Trump: We’ll send in the military
Mexican standoff defused as ‘caravan’ of migrants no longer headed for border
United States President Donald Trump vowed early yesterday to deploy the military to secure the southern border of America, as a caravan of Central American migrants headed north through Mexico towards the country.
The US leader has spent three days attacking the Mexican government for failing to block the estimated 1 500 people from El Salvador, Guatemala and Honduras from walking north towards the border.
However, late yesterday, organisers said the caravan had decided not to travel to the US border.
“We will wrap up our work in Mexico City,” Irineo Mujica, the head of the migrant advocacy group People Without Borders, said.
“We have support teams at the border if there are people who need assistance there, but they would have to travel on their own,” he said in the town of Matias Romero, in the southern Mexican state of Oaxaca.
The caravan now plans to travel to the central city of Puebla for a conference, then on to Mexico City for a series of demonstrations -- and end its journey there.
Trump had earlier said: “Until we can have a wall and proper security, we’re going to be guarding our border with the military.”
In a statement, the White House clarified that Trump’s plan involved mobilising the National Guard – not active duty military troops, which would be barred by US law.
“Until we can have a wall and proper security, we’re going to be guarding our border with the military.”Donald Trump
Senior officials including Defence Secretary James Mattis, Homeland Security Secretary Kirsten Nielsen, Attorney-General Jeff Sessions, Joint Chiefs of Staff chairman General Joseph Dunford and Chief of Staff John Kelly had briefed Trump last week and held follow-up discussions on Tuesday, it said.
“President Trump and senior officials present also agreed on the need to pressure Congress to urgently pass legislation to close legal loopholes exploited by criminal trafficking, narco-terrorist and smuggling organisations,” the statement said.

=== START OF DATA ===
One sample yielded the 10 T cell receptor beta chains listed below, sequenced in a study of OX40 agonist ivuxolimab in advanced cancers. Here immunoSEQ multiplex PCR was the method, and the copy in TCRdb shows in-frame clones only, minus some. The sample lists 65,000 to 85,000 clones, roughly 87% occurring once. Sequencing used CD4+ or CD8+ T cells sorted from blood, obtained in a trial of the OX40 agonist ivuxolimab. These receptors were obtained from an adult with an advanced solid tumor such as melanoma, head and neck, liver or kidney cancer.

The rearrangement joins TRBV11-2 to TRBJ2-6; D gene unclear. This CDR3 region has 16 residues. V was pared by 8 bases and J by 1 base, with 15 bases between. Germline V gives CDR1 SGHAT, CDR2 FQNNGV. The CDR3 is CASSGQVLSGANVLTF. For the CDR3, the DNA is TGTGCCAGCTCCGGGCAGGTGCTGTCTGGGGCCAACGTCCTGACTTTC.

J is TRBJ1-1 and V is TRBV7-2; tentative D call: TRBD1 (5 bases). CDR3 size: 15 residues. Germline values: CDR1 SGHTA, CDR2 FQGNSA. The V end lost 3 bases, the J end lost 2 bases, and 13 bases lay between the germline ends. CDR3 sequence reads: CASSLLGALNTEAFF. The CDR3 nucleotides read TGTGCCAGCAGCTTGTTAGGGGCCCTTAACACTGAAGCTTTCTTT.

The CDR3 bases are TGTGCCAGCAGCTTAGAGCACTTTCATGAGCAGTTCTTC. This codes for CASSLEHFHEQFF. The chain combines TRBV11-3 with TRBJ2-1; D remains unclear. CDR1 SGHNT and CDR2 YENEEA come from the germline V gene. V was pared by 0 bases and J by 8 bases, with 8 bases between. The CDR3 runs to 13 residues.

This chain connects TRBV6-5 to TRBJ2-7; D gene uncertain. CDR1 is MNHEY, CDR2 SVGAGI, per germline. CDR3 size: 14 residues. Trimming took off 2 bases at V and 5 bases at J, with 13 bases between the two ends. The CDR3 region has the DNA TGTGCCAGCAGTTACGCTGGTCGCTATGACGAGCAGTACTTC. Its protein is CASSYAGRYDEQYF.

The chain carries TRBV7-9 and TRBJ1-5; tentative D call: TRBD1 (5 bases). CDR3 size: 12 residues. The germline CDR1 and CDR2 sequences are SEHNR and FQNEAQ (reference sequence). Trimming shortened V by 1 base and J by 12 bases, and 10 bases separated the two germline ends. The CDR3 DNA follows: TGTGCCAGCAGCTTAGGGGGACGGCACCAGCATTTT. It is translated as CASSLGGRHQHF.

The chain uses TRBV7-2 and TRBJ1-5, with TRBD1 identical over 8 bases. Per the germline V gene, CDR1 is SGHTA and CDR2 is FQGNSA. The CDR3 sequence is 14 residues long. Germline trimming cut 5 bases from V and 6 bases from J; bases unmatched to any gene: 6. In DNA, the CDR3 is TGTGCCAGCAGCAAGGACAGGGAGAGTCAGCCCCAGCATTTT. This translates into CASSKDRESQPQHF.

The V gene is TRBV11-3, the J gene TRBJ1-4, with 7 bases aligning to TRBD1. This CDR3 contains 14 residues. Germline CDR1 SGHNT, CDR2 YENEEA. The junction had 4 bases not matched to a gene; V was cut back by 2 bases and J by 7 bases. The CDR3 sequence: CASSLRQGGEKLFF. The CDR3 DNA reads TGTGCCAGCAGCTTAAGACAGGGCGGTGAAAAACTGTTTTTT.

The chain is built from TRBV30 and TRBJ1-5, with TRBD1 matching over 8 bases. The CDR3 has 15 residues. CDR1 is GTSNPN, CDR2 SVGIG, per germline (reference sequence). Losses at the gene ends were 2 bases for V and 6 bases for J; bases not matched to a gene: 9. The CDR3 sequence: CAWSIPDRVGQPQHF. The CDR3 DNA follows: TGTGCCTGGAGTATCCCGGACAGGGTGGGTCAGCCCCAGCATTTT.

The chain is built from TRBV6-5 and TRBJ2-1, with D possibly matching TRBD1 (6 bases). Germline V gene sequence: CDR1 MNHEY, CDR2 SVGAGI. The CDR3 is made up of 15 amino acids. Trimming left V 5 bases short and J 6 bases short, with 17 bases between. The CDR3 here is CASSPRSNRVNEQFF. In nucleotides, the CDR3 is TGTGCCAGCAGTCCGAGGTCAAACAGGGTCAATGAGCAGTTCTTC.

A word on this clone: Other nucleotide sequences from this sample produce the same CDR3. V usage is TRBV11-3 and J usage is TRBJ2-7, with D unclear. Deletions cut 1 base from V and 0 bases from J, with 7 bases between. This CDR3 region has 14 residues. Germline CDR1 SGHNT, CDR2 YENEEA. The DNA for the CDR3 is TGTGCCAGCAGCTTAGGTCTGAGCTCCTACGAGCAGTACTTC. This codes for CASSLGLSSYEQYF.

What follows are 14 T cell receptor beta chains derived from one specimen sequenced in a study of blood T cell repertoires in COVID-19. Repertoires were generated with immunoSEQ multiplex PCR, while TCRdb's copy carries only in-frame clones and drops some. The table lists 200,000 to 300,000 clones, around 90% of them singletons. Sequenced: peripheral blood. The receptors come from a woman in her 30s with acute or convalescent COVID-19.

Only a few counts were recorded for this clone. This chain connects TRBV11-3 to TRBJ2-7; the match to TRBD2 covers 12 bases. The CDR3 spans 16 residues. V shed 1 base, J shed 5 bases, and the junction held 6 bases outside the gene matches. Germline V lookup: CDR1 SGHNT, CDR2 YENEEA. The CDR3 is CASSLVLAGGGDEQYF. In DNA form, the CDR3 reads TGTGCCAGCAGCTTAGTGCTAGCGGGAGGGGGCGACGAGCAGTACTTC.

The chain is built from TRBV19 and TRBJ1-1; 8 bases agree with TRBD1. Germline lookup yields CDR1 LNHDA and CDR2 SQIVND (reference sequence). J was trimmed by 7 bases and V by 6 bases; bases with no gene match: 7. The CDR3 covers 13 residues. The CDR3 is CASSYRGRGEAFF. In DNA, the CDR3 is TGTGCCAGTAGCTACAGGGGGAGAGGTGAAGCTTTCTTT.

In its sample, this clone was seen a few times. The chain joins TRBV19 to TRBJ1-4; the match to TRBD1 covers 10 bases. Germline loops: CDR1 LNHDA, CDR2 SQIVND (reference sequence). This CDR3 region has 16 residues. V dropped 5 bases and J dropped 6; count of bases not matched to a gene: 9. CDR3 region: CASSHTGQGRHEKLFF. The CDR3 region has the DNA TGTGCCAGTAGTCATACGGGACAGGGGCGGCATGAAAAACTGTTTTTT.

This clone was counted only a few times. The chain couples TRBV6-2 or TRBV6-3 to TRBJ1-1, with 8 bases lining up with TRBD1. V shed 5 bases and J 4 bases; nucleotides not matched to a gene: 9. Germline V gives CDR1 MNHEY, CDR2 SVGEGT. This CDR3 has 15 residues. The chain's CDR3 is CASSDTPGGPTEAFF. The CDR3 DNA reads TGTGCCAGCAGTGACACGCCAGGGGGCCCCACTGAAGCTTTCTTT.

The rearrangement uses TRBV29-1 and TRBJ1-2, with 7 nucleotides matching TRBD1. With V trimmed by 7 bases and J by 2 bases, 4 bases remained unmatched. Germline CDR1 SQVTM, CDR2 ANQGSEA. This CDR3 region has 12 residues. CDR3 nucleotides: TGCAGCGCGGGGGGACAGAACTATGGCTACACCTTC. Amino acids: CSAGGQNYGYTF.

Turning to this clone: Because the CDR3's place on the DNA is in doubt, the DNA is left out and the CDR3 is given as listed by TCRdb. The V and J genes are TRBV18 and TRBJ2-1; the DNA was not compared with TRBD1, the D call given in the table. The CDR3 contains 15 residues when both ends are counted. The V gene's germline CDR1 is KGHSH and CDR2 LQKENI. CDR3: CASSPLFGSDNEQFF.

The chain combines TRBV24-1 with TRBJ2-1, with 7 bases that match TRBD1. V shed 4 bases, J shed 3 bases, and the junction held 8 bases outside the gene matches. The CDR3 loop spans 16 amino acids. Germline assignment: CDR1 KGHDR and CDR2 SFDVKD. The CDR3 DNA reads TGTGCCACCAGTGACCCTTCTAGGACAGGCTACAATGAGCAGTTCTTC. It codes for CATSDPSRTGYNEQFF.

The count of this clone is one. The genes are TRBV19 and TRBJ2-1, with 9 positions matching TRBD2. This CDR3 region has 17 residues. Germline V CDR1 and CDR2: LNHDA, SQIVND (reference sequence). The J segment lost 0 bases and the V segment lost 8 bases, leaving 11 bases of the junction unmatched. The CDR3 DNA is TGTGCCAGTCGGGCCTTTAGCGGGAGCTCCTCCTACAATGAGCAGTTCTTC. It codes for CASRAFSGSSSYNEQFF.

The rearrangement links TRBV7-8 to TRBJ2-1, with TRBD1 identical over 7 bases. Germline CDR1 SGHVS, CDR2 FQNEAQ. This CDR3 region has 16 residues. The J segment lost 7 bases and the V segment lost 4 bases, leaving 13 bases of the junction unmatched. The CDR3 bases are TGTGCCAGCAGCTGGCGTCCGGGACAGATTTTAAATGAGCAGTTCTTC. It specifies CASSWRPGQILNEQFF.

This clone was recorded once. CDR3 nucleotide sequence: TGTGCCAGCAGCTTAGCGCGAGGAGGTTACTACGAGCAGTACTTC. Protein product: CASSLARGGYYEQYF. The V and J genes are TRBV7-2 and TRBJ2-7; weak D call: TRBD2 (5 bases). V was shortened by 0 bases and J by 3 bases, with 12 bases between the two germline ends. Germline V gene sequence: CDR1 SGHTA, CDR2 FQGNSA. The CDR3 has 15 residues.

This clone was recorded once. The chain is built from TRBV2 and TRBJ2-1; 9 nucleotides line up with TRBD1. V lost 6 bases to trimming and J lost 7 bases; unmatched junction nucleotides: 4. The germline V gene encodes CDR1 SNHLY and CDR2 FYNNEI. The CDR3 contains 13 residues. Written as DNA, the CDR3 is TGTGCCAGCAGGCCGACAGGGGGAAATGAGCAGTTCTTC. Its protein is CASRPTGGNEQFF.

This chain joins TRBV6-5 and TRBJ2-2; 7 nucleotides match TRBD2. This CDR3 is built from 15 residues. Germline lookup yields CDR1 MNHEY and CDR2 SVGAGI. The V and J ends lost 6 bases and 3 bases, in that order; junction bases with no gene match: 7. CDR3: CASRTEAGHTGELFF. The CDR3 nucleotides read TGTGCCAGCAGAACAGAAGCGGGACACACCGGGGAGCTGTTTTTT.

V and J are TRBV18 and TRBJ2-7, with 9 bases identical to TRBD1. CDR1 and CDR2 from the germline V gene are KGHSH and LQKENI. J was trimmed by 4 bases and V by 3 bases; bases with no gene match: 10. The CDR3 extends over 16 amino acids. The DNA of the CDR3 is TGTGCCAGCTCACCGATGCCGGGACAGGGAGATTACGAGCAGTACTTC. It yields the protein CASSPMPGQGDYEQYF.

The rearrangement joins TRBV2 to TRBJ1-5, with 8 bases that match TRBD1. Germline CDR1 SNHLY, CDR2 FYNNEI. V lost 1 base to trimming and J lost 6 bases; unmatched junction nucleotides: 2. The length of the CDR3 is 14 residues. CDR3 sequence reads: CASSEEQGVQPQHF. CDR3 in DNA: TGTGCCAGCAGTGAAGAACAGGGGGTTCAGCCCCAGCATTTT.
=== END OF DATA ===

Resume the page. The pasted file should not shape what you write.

Trump accused Mexico of abetting and profiting from illegal immigration, which he pledged in his 2016 election campaign to halt.
“The caravan makes me very sad that this could happen to the United States, where you have thousands of people that just decide to walk into our country and we don’t have any laws that could protect it,” he said.
He lashed out at his predecessor Barack Obama for allegedly weakening border security, without elaborating on his claims.
He also railed against the US Congress for not tightening laws on immigrants, and against Democrats for stalling the border wall he promised to build during his campaign.
Trump had previously suggested the military could help fund and build the wall, but it was the first time he proposed US troops to patrol the 3 200km frontier.
The Pentagon had no immediate comment on Trump’s remarks. In the past 12 years, National Guard troops have been deployed twice to bolster border security, but none have been there since 2010.
Mexican Foreign Minister Luis Videgaray said he was seeking further information about the announcement.
“Mexico has asked the United States, via official channels, to clarify the announcement by @POTUS on the use of the military on the border,” Videgaray said on Twitter. “The Mexican government will decide its response based on said clarification, and always in defence of our sovereignty and national interest.”
The Trump administration has sharply bolstered spending on patrolling the border, and intensified crackdowns on undocumented immigrants inside the country.
But the president remains frustrated that other initiatives by his administration to slow both legal and illegal immigration have been stalled or blocked. After a year’s delay, Congress budgeted $1.6-billion (R19-billion) last month to begin construction of the wall, a small portion of the $25-billion (R297-billion) Trump requested. -AFP